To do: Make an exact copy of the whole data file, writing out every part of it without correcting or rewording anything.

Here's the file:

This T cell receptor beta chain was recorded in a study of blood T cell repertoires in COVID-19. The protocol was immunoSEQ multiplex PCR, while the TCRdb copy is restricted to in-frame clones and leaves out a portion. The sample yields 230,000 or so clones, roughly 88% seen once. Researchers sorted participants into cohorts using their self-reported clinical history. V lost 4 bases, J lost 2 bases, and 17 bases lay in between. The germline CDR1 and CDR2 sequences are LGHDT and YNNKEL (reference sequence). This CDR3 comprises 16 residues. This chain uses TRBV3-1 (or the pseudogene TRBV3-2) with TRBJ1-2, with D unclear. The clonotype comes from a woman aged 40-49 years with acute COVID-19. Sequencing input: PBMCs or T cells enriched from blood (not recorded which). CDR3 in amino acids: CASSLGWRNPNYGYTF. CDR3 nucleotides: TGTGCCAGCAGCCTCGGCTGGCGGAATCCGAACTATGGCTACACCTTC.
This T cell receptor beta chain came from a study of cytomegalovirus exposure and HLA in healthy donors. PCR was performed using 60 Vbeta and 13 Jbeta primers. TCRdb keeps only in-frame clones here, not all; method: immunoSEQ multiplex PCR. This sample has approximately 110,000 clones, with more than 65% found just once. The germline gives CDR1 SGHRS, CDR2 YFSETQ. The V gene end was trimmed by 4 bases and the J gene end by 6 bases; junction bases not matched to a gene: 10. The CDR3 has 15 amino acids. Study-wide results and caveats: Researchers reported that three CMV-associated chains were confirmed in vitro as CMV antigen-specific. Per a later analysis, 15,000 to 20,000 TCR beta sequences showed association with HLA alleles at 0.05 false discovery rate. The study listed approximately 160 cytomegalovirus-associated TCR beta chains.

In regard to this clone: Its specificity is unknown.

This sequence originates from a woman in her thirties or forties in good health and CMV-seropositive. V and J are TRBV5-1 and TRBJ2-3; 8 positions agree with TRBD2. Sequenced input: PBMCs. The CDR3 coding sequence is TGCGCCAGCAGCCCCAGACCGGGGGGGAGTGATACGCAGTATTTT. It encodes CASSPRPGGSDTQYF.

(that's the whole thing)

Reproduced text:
This T cell receptor beta chain was recorded in a study of blood T cell repertoires in COVID-19. The protocol was immunoSEQ multiplex PCR, while the TCRdb copy is restricted to in-frame clones and leaves out a portion. The sample yields 230,000 or so clones, roughly 88% seen once. Researchers sorted participants into cohorts using their self-reported clinical history. V lost 4 bases, J lost 2 bases, and 17 bases lay in between. The germline CDR1 and CDR2 sequences are LGHDT and YNNKEL (reference sequence). This CDR3 comprises 16 residues. This chain uses TRBV3-1 (or the pseudogene TRBV3-2) with TRBJ1-2, with D unclear. The clonotype comes from a woman aged 40-49 years with acute COVID-19. Sequencing input: PBMCs or T cells enriched from blood (not recorded which). CDR3 in amino acids: CASSLGWRNPNYGYTF. CDR3 nucleotides: TGTGCCAGCAGCCTCGGCTGGCGGAATCCGAACTATGGCTACACCTTC.
This T cell receptor beta chain came from a study of cytomegalovirus exposure and HLA in healthy donors. PCR was performed using 60 Vbeta and 13 Jbeta primers. TCRdb keeps only in-frame clones here, not all; method: immunoSEQ multiplex PCR. This sample has approximately 110,000 clones, with more than 65% found just once. The germline gives CDR1 SGHRS, CDR2 YFSETQ. The V gene end was trimmed by 4 bases and the J gene end by 6 bases; junction bases not matched to a gene: 10. The CDR3 has 15 amino acids. Study-wide results and caveats: Researchers reported that three CMV-associated chains were confirmed in vitro as CMV antigen-specific. Per a later analysis, 15,000 to 20,000 TCR beta sequences showed association with HLA alleles at 0.05 false discovery rate. The study listed approximately 160 cytomegalovirus-associated TCR beta chains.

In regard to this clone: Its specificity is unknown.

This sequence originates from a woman in her thirties or forties in good health and CMV-seropositive. V and J are TRBV5-1 and TRBJ2-3; 8 positions agree with TRBD2. Sequenced input: PBMCs. The CDR3 coding sequence is TGCGCCAGCAGCCCCAGACCGGGGGGGAGTGATACGCAGTATTTT. It encodes CASSPRPGGSDTQYF.